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John Locke - . · PDF file John Locke John Locke (1632–1704) was an English phi-losopher. His thinking about government and people’s rights had a major impact on the Enlightenment.

Jul 09, 2020




  • S T U D E N T H A N D O U T A

    © Teachers’ Curriculum Institute Transformations in Europe 13

    John Locke

    John Locke (1632–1704) was an English phi- losopher. His thinking about government and people’s rights had a major impact on the Enlightenment.

    Background and Personality John Locke was born in the countryside of England in 1632. When he was young, he showed intelligence and academic promise, and he earned a spot at a prestigious boarding school in far-o! London. At the age of 20 he entered Oxford University. Locke was greatly in"uenced by his father. Between 1642 and 1651, during Locke’s child- hood, a civil war raged in England. #e war was fought between those loyal to King Charles I, who supported absolute monarchy, and those who supported the Parliament and favored limited powers for the monarch. Locke’s father fought on the side of the Parliamentarians. John Locke’s political philosophy came to re- "ect his father’s belief in limited government.  

    Talents and Achievements In the 1680s, another crisis developed in England. #e new king, James II, was Catholic. His enemies in Protestant England feared that he wanted to put Catholics in power. In 1688, they forced James to "ee the country. Parliament gave the crown to James’s Protestant daughter Mary and her husband, William. Parliament also passed a bill of rights which strengthened the power of Par- liament as the representative of the people. #is change in government is known as the Glorious Revolution. Locke approved of these changes in England. At this time he had already written much of his most important work, Two Treatises of Govern- ment. However, he added a preface before it was published in 1690 to argue that his book o!ered a theory of government that justi- %ed Parliament’s actions. In Two Treatises of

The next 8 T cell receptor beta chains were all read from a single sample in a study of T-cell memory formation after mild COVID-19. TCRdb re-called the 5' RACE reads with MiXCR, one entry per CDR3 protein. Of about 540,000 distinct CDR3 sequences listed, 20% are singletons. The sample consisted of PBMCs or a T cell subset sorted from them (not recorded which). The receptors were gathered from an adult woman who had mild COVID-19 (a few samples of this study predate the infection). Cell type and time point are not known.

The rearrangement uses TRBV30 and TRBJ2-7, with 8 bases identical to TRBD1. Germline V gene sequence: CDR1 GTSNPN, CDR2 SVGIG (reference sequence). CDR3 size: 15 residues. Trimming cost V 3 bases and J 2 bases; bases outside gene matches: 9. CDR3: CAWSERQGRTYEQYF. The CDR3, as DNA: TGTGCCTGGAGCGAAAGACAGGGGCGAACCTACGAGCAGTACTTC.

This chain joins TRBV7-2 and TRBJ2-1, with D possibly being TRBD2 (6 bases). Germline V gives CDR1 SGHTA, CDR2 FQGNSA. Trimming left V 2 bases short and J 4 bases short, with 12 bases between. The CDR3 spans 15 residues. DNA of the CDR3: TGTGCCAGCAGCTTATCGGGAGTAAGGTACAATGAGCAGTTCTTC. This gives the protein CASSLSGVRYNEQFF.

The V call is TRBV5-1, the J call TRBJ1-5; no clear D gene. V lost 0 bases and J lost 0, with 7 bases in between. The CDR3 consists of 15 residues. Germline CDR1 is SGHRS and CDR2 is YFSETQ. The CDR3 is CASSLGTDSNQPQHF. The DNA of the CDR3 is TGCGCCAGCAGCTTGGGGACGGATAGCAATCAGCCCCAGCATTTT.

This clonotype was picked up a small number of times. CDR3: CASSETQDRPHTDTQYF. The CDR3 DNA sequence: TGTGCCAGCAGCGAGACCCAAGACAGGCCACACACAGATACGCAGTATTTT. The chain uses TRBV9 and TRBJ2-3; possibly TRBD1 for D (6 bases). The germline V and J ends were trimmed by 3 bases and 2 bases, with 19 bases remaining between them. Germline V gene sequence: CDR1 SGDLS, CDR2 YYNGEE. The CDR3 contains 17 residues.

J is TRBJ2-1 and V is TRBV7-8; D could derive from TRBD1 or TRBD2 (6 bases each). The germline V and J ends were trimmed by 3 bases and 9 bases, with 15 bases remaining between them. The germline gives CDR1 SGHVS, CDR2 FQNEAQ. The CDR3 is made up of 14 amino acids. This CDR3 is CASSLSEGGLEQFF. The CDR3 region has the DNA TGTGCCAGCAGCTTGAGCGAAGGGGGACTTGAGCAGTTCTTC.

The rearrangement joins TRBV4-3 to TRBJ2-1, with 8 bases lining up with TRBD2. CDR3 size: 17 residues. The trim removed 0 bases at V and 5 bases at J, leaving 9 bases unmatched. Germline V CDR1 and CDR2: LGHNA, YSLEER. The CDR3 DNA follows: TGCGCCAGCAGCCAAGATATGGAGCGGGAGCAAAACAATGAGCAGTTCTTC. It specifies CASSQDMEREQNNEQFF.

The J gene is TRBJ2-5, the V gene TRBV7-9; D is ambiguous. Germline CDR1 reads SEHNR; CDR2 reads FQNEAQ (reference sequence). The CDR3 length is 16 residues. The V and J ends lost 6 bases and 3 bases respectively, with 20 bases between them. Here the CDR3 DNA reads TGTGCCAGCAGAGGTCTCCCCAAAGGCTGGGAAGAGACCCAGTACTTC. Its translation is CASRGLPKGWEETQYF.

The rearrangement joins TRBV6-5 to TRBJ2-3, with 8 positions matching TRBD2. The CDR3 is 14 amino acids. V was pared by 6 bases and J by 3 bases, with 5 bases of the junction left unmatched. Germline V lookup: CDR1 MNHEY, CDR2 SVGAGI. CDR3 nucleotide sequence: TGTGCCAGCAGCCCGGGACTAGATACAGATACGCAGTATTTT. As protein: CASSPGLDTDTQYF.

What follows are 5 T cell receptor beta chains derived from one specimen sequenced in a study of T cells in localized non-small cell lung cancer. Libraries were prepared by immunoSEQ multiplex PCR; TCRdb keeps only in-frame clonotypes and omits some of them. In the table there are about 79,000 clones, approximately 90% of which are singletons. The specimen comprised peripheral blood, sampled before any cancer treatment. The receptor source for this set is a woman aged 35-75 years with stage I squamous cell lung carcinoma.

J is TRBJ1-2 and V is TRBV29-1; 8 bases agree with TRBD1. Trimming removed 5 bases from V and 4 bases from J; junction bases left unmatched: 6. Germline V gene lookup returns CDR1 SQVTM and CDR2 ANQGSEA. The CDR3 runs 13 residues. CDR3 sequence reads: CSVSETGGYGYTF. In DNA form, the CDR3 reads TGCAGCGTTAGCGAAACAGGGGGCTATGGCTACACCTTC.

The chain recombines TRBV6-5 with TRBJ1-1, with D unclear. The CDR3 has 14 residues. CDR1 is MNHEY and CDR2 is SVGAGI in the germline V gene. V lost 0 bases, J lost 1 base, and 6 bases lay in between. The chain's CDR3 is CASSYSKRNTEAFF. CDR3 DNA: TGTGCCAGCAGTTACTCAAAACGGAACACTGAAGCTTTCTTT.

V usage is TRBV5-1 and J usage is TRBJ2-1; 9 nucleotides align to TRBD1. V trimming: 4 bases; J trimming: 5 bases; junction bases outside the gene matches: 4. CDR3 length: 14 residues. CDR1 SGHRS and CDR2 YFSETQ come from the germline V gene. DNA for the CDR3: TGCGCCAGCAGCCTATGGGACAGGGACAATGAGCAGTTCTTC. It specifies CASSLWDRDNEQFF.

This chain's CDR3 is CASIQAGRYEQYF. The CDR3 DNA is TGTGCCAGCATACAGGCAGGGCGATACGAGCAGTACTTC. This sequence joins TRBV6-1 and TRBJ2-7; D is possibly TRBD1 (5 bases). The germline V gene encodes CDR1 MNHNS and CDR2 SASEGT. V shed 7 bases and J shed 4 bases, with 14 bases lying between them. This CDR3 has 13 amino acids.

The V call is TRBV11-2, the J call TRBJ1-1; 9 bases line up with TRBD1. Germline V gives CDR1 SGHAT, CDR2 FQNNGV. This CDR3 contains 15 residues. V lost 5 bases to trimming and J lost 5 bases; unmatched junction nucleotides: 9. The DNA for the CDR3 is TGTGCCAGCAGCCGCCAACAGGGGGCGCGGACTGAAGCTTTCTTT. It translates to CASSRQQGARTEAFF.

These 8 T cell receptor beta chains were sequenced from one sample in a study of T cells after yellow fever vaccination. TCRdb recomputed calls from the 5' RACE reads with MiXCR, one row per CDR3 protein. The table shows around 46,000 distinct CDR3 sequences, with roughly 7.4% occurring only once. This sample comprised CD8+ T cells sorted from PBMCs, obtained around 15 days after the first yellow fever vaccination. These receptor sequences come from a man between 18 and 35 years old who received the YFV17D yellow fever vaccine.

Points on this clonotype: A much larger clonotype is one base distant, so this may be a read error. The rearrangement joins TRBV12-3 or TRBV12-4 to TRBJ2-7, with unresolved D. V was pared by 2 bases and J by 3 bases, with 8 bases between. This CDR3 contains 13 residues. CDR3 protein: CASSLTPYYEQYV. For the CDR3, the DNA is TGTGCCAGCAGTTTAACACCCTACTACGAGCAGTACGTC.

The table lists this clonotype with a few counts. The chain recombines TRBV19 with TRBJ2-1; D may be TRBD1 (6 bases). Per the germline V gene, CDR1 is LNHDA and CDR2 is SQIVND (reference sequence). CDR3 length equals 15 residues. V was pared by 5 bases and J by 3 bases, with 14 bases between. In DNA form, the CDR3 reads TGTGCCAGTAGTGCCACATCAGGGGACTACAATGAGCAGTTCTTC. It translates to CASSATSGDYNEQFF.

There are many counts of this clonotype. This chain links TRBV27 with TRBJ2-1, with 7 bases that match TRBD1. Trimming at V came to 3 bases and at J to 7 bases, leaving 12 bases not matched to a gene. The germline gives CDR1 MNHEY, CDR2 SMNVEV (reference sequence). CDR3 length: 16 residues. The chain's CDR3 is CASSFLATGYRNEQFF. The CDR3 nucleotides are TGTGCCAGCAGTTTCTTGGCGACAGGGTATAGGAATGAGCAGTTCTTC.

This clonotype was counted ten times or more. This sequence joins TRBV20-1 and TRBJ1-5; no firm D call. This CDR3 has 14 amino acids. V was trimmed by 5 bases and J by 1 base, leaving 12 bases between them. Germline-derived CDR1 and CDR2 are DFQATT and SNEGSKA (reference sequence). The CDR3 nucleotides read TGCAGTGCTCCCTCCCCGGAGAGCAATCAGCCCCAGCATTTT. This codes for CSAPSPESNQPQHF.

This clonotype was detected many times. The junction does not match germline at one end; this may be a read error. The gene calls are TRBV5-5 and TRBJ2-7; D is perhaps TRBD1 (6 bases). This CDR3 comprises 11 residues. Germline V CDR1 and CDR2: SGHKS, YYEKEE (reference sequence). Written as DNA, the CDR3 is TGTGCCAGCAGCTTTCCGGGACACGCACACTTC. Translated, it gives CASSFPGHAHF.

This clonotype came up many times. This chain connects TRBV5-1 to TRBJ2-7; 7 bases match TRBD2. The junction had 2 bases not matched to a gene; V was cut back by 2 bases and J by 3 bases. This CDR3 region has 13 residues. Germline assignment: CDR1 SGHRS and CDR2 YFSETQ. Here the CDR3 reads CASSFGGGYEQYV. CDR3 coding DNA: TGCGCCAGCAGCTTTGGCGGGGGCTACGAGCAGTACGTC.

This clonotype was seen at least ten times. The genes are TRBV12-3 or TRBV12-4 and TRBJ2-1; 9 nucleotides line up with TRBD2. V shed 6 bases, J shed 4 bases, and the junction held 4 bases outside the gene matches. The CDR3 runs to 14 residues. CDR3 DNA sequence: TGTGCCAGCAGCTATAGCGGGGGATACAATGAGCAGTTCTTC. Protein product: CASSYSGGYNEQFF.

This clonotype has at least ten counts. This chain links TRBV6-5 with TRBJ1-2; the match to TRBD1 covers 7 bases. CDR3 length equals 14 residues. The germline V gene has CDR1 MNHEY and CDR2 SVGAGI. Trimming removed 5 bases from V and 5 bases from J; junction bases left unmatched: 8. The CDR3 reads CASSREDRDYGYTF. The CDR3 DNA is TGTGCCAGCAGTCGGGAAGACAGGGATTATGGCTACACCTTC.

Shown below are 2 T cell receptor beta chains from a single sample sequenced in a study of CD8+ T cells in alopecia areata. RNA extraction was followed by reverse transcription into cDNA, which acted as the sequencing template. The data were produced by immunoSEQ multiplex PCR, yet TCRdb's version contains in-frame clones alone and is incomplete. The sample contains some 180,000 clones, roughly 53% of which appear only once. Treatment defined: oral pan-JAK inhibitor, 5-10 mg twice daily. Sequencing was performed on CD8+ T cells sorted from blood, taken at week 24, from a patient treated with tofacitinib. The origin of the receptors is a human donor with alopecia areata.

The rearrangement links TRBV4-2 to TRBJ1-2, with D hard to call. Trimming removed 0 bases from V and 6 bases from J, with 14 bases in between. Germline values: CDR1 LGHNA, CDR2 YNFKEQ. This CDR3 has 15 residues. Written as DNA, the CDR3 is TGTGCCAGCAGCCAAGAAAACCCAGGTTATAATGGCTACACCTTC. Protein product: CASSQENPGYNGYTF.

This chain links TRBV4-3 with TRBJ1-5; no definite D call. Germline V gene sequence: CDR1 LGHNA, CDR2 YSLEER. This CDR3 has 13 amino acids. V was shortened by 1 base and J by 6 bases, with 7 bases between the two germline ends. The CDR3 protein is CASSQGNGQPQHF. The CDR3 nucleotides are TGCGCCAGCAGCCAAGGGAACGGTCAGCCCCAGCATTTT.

Government, Locke denied the divine right of monarchs to rule. #e true basis of government, he wrote, was a social contract, an agreement in which free people give power to a govern- ment in exchange for its protections. Under this agreement, the purpose of government was to protect people’s natural rights. Natural rights were de%ned as rights that belong to people “by nature,” simply because they are human beings. #ese included the right to life, liberty, and property. According to Locke, the people are the sole source of power. #ey agree to give power to the government to rule on their behalf. #ere- fore, according to Locke’s social contract, a gov- ernment’s authority was based on the consent of the governed. If the government failed to respect people’s rights, it broke the contract and could be overthrown. Locke’s view of government had a wide in"u- ence. In 1776, his ideas would be echoed in the American Declaration of Independence.

    Quotations from John Locke “All mankind . . . being all equal and indepen- dent, no one ought to harm another in his life, health, liberty or possessions.”

    “#e reason why men enter into society is the preservation of their property.”

    “#e end of law is not to abolish or restrain, but to preserve and enlarge freedom. For in all the states of created beings capable of law, where there is no law, there is no freedom.”

  • S T U D E N T H A N D O U T A

    © Teachers’ Curriculum Institute Transformations in Europe 14

    In 1688, William and Mary were offered the English crown in exchange for allowing Parliament to pass the English Bill of Rights. This document limited the power of the monarchy and also listed some individual rights.

    Discuss: What type of government did Locke favor and why?

    Locke argued that government was a social con- tract among free people. The people are the source of power and allow the government to rule on their behalf.

    Discuss: According to Locke, what is the purpose of government?

    Locke’s list of natural rights—life, liberty, and prop- erty—are referenced in the American Declaration of Independence.

    Discuss: According to Locke, when can a govern- ment be overthrown and why?

    This fence clearly illustrates the concept of private property.

    Discuss: How did Locke’s ideas transform Europe at the time? How do his ideas affect us today?

    John Locke